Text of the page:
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The latest Top 500 ranking sees China stay on top.
The new top 10
The latest twice-yearly edition of the Top500 supercomputer power rankings is here, showing off the biggest and baddest of Big (and, we guess, Bad) Iron. And you thought you had a lot of horsepower in your data center.
The newcomer to the top 10 in this edition is a mysterious entry from the U.S. government, a massively parallel Cray XC-30 unit using almost 226,000 total cores of Ivy Bridge Xeon processing power for a Pi-tastic 3.14 petaflop score. Where the newcomer is located, and even what its name is, were undisclosed.
The Department of Energy runs the 4.3 petaflop Vulcan, an IBM machine powered by 393,216 cores of PowerPC hardware. It’s among the most energy-efficient entries in this edition’s top 10, producing 2,177 megaflops per watt of power.
Germany’s Jülich Research Center is the site of JUQUEEN, a hardy perennial of the top 10, which clocked in at 5 petaflops on the Linpack benchmark. It’s essentially a slightly larger version of Vulcan, using the same IBM Blue Gene/Q architecture and PowerPC chips.
The Dell-built Stampede resides at the University of Texas’ Advanced Computing Center, using Intel Xeon Phi processors to deliver 5.16 petaflops of performance. Stampede is the fastest academic supercomputer in the world, according to Top500.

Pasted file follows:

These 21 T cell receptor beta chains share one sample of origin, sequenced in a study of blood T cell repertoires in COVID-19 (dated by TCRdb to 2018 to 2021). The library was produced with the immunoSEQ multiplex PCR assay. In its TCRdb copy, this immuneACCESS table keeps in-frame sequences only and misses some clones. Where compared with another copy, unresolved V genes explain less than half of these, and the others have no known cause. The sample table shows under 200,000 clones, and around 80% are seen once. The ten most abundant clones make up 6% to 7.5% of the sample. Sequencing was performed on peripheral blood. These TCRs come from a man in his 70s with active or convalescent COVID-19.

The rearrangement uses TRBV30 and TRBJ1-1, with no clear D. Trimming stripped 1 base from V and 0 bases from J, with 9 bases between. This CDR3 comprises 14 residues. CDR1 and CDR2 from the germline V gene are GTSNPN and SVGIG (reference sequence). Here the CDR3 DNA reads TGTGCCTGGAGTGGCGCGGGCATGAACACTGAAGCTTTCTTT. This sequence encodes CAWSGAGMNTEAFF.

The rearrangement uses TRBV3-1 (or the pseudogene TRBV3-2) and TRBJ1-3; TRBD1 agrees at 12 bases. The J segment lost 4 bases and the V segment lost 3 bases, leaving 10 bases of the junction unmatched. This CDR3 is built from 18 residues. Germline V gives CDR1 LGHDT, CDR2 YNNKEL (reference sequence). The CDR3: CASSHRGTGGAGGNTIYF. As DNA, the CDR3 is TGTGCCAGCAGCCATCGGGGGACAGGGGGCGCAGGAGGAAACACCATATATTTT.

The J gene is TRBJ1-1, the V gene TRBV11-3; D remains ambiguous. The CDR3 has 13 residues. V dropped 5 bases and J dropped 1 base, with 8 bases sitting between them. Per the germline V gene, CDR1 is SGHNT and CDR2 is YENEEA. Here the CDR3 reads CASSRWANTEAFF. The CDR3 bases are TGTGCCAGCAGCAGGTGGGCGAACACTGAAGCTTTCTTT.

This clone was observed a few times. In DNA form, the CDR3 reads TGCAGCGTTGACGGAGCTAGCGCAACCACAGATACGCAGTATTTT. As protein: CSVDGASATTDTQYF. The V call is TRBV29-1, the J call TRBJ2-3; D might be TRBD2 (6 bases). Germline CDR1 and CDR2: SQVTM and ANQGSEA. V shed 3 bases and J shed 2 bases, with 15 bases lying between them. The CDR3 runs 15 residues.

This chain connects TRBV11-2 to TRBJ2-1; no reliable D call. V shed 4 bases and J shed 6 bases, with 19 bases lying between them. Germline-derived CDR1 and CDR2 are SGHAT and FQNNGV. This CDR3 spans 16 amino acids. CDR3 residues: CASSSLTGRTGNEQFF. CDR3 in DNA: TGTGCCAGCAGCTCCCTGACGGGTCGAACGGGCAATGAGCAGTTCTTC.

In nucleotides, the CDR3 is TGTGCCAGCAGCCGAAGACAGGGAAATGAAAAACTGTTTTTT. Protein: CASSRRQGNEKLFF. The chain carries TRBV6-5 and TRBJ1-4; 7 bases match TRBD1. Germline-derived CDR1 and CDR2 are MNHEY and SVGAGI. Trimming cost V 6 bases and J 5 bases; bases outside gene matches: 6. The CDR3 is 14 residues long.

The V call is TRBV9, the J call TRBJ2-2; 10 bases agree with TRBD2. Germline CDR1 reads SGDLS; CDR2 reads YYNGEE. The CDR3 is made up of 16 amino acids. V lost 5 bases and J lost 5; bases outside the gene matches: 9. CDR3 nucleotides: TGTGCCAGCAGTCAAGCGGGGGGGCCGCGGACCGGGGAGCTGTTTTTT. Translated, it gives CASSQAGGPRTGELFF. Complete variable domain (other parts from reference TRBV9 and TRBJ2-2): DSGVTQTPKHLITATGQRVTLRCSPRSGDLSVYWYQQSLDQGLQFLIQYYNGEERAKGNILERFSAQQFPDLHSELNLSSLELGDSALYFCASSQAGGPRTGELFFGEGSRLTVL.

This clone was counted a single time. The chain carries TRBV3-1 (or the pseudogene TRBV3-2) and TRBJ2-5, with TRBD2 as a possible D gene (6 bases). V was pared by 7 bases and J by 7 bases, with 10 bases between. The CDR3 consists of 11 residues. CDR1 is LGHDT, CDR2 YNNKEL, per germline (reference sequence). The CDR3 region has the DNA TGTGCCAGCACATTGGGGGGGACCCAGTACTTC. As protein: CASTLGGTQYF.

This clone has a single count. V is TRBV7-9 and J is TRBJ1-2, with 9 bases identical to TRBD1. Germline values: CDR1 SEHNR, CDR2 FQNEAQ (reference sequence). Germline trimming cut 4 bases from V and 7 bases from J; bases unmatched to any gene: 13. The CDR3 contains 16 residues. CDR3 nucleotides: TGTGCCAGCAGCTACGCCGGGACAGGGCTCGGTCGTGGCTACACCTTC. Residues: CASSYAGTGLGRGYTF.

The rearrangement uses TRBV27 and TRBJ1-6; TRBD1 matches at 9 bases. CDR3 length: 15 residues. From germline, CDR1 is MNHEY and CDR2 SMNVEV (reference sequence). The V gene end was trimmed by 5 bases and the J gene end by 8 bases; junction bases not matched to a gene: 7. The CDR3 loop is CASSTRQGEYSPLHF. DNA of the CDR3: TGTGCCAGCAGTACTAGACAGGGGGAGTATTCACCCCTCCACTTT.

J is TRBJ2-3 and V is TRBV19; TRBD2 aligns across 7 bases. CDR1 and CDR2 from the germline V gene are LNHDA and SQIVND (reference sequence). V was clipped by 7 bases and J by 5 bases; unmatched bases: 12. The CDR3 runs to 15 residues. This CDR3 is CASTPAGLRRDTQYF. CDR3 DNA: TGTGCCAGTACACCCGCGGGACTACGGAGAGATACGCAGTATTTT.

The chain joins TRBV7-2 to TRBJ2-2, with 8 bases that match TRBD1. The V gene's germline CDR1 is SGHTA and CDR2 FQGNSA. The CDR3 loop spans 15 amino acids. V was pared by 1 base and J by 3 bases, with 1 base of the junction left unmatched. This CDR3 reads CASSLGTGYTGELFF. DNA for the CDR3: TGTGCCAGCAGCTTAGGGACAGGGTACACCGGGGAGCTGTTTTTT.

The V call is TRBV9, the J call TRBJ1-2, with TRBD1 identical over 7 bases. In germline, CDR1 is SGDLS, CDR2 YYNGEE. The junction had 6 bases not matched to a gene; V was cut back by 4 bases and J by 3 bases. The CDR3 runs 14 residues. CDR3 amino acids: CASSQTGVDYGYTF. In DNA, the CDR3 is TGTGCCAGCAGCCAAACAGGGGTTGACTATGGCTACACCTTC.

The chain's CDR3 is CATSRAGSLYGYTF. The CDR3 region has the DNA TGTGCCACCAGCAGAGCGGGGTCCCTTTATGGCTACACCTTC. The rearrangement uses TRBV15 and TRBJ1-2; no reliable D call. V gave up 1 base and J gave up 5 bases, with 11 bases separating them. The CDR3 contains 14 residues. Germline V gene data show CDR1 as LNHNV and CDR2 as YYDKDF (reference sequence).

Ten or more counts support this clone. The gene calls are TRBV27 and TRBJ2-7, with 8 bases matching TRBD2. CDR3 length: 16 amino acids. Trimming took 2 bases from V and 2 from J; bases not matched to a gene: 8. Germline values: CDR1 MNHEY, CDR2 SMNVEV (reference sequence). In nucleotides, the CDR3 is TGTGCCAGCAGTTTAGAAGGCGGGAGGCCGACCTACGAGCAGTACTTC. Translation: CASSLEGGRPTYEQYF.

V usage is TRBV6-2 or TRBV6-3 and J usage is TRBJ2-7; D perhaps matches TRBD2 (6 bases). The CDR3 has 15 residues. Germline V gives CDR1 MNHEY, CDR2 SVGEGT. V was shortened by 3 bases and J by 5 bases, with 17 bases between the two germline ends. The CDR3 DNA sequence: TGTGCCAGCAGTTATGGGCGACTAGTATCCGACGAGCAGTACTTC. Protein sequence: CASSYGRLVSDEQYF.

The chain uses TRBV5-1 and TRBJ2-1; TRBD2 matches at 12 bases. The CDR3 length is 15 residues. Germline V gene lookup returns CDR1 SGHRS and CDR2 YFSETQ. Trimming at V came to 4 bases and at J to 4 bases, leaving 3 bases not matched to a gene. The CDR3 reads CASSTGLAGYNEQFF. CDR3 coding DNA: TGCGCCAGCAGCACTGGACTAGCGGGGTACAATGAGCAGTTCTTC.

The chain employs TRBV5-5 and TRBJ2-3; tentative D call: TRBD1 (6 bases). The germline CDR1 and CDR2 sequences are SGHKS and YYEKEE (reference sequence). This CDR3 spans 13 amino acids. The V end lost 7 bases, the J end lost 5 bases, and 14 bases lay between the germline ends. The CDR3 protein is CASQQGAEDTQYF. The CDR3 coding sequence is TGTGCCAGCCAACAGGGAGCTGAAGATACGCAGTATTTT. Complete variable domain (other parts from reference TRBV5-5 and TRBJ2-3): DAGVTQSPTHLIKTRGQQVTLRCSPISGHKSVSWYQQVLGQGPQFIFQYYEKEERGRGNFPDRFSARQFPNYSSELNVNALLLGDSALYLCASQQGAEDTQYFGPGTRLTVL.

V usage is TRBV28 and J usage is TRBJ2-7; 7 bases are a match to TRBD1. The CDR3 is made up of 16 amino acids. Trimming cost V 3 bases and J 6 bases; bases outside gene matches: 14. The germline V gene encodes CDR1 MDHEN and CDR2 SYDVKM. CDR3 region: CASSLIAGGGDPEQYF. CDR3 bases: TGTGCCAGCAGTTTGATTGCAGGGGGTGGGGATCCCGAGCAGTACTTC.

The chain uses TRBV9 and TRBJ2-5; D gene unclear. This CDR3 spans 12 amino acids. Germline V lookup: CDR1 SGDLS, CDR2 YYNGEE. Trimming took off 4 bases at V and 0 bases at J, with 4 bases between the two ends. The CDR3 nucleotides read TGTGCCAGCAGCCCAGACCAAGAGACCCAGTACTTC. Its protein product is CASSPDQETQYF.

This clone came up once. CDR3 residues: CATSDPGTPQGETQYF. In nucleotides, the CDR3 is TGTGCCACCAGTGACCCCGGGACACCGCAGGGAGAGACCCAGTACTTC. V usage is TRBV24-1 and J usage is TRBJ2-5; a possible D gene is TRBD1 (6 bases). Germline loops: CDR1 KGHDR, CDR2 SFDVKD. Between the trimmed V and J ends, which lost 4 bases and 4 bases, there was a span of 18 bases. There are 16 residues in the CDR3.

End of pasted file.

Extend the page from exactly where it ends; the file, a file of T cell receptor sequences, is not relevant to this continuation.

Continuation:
The power-sipping Piz Daint – at 2,697 megaflops per watt, the most efficient supercomputer in the top 10 – is the Swiss National Supercomputing Center’s showpiece. Appropriately named for an Alp, Piz Daint puts out 6.27 petaflops of processing power.
The Argonne Lab’s Mira is yet another IBM Blue Gene/Q entry, the third of four on the list. Posting a mark of 8.59 petaflops, Mira packs 786,432 total processor cores.
Fujitsu’s K Computer, which has been a part of the top 10 longer than any other system, is still powerful despite its age and comparatively poor energy efficiency. The SPARC64-powered cluster posted a Linpack score of 10.5 petaflops.
The fastest supercomputer not to make use of accelerator cores, Sequoia is the biggest (at 1,572,864 total cores) Blue Gene/Q system on the latest Top500 list, and used the second-highest number of cores to post its 17.2 petaflop score.
The most powerful of the six American entries in this edition’s top 10, Titan uses about a third as many processor cores as Sequoia, but takes advantage of its 261,632 accelerator cores to reach a 17.6 petaflop mark.
That’s three lists in a row, if you’re counting – China’s Tianhe-2 (Milky Way 2) posted the same 33.9 petaflop mark as before to retain the title of most powerful supercomputer on Earth. If the second-place system is a titan, Tianhe-2 is a colossus, packing a grand total of 5,856,000 processor and accelerator cores into a gigantic cluster architecture.
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